The fresh produce industry is lagging far behind other areas of agriculture in terms of a profitable and functioning supply chain, the NFU chief horticulture adviser has claimed.
Hayley Campbell-Gibbons, the former NFU chief dairy adviser who was speaking at last week’s FPJ South West conference in Bristol, said the fresh produce industry should look to dairy as a model for how to succeed.
Campbell-Gibbons pointed out that the dairy sector was on its knees 10 years ago, with milk supply in long-term decline and farmers receiving below production-cost prices. However, the industry went as one to the supermarkets and managed to secure several groundbreaking initiatives.
In milk, Tesco is held up as a model customer, Campbell-Gibbons revealed. The supermarket operates a transparent price tracker, whereby it pays suppliers a guaranteed above production-cost price calculated independently by consultant Promar. The price is guaranteed for six months.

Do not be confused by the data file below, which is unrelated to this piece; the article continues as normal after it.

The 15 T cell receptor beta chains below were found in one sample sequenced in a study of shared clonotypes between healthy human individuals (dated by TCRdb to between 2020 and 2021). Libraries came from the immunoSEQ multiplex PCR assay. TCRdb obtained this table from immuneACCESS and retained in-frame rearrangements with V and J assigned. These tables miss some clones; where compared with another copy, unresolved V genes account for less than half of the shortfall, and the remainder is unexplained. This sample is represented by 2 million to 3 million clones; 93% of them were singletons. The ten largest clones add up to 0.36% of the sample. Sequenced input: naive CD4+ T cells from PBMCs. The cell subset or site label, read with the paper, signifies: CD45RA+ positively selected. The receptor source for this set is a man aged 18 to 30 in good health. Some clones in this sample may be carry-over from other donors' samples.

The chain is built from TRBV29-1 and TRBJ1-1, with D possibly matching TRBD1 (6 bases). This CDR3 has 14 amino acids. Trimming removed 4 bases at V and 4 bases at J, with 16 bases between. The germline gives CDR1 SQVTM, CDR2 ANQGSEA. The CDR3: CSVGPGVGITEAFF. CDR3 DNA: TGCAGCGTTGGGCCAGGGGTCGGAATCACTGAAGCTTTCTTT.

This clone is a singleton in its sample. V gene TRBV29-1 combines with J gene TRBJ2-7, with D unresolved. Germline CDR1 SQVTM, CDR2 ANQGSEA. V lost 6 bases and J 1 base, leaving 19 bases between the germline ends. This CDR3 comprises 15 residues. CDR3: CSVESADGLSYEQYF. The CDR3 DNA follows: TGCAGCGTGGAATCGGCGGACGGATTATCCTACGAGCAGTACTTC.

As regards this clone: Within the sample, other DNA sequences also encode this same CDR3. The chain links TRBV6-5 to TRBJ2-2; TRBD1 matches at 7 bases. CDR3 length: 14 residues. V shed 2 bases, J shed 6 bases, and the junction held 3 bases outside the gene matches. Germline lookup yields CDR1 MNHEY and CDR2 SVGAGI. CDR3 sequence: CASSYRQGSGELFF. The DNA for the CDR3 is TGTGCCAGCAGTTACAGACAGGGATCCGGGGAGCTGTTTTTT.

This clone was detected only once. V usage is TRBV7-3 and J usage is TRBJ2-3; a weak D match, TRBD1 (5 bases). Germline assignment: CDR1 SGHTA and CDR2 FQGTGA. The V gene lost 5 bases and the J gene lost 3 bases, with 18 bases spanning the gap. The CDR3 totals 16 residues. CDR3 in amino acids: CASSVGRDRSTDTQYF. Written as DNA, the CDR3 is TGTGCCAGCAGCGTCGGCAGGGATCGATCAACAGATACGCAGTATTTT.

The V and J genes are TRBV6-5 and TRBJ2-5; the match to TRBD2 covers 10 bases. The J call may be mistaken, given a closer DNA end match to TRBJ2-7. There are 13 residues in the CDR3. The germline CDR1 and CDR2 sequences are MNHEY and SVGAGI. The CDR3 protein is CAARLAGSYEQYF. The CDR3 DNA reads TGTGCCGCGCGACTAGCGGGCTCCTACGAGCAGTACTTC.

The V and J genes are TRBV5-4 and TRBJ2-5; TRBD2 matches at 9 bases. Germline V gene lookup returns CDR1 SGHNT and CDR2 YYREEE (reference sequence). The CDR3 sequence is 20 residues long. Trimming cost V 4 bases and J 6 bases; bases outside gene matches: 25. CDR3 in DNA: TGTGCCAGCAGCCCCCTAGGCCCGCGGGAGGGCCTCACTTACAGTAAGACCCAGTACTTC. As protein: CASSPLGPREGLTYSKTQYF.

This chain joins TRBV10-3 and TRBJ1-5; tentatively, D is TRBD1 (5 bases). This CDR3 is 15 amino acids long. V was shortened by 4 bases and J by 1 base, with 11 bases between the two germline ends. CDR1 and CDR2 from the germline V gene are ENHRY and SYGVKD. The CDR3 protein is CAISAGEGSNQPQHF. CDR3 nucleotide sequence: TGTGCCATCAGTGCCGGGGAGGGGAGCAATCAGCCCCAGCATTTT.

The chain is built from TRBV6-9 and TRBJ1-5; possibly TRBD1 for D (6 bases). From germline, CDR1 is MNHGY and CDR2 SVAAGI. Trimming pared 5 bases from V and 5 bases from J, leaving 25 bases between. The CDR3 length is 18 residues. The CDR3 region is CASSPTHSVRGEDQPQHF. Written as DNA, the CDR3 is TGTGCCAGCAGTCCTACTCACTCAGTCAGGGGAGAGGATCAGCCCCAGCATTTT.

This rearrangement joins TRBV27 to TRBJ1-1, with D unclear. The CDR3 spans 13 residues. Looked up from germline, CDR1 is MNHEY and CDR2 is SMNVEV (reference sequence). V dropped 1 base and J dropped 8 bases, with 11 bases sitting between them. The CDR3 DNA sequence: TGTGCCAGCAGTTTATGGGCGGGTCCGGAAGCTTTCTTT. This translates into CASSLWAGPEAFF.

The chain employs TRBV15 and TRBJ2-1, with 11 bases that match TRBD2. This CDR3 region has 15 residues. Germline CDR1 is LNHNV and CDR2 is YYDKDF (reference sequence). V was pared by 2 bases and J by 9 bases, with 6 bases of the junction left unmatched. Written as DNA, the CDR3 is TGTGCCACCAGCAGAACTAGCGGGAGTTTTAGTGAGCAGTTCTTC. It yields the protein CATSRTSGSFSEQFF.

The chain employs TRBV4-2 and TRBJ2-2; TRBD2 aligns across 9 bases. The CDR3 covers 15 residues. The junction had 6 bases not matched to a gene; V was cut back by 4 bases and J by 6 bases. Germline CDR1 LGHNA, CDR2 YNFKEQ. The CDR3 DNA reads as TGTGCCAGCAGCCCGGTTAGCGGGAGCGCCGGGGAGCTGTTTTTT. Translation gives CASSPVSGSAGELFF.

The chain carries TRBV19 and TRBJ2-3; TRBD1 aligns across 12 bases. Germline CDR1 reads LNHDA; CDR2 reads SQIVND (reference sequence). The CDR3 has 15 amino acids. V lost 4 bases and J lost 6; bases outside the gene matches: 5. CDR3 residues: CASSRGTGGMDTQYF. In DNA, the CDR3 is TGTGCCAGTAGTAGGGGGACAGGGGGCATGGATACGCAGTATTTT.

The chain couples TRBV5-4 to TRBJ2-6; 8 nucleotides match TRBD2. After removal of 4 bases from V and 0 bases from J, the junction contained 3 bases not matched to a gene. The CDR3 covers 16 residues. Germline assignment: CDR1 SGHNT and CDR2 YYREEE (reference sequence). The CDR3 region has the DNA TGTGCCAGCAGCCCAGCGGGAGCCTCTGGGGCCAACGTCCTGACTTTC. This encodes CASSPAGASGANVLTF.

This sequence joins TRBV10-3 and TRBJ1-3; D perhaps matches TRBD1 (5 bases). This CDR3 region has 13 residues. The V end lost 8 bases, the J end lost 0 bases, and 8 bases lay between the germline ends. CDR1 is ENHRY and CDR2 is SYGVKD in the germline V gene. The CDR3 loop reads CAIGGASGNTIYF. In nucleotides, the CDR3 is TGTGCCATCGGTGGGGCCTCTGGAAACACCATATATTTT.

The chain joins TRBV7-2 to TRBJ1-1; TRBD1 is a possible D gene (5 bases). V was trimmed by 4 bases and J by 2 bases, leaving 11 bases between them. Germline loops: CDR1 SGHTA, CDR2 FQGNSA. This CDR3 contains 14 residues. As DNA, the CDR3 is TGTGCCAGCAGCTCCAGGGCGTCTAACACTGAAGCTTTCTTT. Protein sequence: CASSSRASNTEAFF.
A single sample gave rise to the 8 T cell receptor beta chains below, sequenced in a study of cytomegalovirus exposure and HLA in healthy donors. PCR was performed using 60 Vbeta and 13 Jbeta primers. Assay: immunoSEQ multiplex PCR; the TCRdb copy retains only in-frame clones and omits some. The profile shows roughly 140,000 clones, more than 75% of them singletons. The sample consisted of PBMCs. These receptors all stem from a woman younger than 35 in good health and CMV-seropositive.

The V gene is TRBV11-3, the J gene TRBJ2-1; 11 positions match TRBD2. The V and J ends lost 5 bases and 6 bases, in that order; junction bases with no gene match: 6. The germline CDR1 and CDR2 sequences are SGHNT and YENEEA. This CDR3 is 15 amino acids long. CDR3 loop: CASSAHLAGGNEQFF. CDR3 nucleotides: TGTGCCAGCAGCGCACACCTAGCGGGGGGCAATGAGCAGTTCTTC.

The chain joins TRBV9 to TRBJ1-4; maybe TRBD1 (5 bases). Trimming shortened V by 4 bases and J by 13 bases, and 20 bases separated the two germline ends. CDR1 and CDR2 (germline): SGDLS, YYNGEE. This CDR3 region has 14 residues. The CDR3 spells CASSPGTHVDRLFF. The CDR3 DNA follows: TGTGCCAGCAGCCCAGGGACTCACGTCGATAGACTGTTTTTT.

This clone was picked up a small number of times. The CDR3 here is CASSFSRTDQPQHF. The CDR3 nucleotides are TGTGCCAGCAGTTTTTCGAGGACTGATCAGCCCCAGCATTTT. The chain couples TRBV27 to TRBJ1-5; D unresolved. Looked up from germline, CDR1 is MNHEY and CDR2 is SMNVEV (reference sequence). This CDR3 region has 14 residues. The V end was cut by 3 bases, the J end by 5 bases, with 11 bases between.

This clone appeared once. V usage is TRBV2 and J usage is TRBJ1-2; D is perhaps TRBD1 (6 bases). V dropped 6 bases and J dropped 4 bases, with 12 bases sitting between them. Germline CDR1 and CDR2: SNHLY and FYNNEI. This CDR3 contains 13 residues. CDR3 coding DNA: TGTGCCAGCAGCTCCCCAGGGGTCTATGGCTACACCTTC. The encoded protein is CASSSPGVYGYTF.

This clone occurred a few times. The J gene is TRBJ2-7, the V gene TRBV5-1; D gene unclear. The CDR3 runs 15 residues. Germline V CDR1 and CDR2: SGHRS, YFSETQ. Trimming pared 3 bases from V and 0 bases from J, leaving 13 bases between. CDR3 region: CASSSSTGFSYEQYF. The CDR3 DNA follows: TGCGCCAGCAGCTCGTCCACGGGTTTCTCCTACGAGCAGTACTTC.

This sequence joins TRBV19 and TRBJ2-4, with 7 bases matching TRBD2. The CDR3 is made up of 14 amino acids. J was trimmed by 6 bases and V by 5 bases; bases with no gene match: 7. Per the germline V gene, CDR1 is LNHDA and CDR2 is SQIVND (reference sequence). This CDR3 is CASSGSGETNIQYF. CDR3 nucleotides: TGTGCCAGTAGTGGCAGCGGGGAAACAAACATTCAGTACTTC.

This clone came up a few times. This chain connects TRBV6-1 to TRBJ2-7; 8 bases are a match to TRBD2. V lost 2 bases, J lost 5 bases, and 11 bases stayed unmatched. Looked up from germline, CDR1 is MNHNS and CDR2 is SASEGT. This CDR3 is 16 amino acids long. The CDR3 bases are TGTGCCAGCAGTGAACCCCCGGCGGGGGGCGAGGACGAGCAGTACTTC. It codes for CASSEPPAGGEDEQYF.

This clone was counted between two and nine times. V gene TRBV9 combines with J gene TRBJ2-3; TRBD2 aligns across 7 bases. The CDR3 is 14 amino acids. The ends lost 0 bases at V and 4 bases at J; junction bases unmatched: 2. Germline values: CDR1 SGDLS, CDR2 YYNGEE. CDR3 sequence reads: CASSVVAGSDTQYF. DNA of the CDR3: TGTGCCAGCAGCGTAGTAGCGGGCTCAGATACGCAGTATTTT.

“If retailers can do it on milk, they can do it on produce,” Campbell-Gibbons reasoned. “We [NFU and industry] must be stronger to say that’s what we want. The NFU is committed to a stronger supply chain. We need to be clearer to retailers that a stronger chain is an essential part of a healthy industry, and if we can get them to invest their own margins [in price promotions] that would be much better.”
She was speaking after a DEFRA survey showed 24 per cent of fresh produce growers failed to turn a profit in 2010-11 - the worst figure of any agricultural sector.
Campbell-Gibbons also took her quest for supply chain transparency to the EFFP conference in London on Tuesday, where she questioned pannellists on why they thought the horticulture sector provided the lion’s share of ammunition for a groceries adjudicator, had the fewest examples of retail supply chain collaboration and saw more businesses losing money.